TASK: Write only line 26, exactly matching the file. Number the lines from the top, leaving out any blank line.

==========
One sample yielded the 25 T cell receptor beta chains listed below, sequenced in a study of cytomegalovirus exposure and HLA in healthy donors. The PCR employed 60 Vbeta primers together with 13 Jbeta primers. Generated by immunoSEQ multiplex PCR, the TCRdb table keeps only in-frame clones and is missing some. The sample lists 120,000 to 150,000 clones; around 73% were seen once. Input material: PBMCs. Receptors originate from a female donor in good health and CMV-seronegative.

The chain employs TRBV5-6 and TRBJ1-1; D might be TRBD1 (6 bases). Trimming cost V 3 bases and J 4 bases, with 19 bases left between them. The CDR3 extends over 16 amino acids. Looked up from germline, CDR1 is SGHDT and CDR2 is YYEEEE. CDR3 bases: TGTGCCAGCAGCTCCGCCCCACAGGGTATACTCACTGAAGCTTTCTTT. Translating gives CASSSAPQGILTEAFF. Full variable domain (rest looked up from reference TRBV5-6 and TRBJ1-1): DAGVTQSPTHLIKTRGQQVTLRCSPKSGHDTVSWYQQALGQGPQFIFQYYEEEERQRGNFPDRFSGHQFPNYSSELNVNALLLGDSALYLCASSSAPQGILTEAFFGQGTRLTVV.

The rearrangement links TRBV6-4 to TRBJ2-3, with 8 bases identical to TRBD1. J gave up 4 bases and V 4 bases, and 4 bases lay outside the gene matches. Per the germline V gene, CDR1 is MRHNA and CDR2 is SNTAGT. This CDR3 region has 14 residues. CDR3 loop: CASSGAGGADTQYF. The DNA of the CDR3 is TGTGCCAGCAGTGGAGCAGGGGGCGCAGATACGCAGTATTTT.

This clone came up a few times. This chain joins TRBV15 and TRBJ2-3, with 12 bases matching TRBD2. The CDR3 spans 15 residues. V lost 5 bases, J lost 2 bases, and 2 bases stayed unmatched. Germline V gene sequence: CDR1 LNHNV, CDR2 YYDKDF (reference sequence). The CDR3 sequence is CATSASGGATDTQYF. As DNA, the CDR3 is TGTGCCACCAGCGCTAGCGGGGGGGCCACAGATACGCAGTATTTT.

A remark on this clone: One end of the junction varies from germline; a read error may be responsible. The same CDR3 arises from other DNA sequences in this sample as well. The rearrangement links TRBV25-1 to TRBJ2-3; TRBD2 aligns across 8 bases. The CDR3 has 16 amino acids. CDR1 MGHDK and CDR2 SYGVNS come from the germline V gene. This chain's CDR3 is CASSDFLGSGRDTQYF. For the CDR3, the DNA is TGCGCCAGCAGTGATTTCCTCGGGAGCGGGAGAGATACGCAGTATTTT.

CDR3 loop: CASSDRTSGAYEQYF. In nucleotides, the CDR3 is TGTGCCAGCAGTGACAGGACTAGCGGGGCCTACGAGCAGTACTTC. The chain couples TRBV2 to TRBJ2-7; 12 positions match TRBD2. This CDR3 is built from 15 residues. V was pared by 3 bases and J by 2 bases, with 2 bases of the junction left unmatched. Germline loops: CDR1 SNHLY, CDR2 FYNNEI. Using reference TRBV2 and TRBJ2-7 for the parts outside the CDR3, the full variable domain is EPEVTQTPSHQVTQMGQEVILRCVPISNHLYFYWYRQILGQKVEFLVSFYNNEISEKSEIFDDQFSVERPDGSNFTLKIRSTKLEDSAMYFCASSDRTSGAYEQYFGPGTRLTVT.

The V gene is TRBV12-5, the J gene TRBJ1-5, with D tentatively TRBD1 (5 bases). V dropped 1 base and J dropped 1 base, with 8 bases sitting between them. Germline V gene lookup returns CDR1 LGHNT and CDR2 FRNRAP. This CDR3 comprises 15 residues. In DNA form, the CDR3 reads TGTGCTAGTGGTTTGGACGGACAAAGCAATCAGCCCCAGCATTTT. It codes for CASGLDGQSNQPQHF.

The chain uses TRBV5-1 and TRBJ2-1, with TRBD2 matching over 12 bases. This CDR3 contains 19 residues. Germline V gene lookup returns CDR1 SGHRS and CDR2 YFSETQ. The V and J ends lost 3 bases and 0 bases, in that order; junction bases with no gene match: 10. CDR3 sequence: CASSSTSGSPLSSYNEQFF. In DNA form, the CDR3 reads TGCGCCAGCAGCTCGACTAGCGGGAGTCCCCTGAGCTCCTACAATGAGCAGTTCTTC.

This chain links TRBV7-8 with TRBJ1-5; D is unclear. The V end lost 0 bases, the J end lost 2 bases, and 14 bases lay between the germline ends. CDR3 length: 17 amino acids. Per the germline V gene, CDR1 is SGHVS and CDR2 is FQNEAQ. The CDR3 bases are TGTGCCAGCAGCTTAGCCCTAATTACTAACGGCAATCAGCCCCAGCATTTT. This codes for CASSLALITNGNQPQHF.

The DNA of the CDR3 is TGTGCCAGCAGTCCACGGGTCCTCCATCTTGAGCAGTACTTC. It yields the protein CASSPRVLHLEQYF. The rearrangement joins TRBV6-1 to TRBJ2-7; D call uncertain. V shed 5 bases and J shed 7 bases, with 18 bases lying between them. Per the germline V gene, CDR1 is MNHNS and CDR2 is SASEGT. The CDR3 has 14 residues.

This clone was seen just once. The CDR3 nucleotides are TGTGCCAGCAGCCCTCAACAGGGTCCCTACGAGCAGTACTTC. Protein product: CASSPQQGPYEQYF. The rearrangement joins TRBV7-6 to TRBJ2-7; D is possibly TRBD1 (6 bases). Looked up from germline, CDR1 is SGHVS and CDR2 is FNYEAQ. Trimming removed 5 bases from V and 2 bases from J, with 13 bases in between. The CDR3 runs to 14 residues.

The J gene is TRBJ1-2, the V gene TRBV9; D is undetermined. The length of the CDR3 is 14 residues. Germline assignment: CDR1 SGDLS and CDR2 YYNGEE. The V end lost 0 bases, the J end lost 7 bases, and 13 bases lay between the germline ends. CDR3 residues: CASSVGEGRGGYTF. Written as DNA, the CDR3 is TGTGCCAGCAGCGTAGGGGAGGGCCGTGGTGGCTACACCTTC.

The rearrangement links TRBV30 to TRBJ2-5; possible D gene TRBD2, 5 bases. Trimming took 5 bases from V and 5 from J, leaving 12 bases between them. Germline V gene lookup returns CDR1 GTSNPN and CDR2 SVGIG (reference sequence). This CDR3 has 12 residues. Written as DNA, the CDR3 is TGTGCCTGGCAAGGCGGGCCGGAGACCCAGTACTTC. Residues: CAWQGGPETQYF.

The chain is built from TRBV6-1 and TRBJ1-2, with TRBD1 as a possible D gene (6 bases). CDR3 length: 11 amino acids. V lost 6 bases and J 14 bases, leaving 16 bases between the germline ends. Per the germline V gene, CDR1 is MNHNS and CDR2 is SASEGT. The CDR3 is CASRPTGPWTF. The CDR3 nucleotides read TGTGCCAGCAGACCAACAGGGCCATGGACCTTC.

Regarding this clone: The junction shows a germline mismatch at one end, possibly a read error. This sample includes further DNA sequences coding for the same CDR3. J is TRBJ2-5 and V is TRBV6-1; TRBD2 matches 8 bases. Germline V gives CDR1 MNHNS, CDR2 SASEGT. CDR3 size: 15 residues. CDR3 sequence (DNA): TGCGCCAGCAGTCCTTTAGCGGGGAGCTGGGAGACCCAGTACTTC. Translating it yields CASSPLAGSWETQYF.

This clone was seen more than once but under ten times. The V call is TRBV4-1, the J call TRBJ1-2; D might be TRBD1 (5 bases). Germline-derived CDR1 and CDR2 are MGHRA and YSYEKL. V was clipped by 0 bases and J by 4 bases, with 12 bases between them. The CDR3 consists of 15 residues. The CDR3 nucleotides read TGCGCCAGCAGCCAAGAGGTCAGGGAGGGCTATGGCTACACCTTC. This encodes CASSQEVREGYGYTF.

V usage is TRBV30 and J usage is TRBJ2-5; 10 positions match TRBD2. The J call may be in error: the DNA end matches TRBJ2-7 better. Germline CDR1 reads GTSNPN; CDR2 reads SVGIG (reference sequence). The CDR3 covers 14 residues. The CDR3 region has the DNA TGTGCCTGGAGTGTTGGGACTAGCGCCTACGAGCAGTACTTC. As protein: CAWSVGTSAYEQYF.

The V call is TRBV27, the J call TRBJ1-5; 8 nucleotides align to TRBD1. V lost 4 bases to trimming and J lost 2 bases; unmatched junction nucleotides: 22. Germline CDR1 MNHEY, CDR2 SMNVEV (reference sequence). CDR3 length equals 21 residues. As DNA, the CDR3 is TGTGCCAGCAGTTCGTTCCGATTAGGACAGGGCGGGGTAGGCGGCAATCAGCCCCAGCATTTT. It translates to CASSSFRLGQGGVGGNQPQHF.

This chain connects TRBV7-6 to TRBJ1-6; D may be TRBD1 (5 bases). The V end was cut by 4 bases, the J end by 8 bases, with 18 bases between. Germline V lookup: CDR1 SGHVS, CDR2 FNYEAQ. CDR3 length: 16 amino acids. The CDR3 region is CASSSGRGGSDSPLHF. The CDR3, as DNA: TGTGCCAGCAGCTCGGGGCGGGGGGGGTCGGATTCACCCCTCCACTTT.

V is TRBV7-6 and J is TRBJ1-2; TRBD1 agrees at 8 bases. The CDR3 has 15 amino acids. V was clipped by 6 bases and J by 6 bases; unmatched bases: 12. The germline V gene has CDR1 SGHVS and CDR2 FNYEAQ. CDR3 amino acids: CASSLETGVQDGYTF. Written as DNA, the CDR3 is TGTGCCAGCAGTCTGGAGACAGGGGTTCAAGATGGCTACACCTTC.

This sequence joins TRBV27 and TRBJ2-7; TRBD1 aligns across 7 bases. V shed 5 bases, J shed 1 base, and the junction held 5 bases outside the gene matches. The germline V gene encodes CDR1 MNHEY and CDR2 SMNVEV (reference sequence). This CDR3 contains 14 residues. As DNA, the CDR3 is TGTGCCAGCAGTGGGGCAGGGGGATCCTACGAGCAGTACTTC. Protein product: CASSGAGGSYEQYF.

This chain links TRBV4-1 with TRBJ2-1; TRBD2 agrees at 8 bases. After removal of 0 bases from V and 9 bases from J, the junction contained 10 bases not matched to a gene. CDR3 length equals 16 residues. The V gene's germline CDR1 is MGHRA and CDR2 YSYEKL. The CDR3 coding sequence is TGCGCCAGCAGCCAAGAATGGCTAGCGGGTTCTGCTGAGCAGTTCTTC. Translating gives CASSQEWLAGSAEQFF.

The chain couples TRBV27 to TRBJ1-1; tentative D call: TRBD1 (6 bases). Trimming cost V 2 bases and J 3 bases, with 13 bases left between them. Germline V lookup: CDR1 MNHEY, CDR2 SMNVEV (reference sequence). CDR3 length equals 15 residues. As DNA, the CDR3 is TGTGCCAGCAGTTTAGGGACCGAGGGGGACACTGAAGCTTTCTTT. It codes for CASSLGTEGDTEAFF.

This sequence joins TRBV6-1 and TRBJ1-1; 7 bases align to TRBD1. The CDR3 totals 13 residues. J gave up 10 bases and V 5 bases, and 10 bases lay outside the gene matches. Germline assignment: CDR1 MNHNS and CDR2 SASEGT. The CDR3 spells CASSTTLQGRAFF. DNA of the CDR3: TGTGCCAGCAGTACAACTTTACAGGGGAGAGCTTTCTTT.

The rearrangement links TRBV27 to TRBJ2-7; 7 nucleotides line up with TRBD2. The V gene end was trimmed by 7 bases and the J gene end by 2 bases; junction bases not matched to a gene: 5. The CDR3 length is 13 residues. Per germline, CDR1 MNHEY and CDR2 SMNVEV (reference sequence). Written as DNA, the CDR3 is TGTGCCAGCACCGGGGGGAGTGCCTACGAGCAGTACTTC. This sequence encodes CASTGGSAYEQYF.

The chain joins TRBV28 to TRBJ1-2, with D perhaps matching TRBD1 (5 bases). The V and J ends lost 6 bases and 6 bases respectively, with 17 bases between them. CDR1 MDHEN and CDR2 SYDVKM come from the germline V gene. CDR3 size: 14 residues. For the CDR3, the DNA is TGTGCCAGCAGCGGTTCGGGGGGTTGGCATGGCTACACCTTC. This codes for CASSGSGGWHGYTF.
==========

The chain joins TRBV28 to TRBJ1-2, with D perhaps matching TRBD1 (5 bases). The V and J ends lost 6 bases and 6 bases respectively, with 17 bases between them. CDR1 MDHEN and CDR2 SYDVKM come from the germline V gene. CDR3 size: 14 residues. For the CDR3, the DNA is TGTGCCAGCAGCGGTTCGGGGGGTTGGCATGGCTACACCTTC. This codes for CASSGSGGWHGYTF.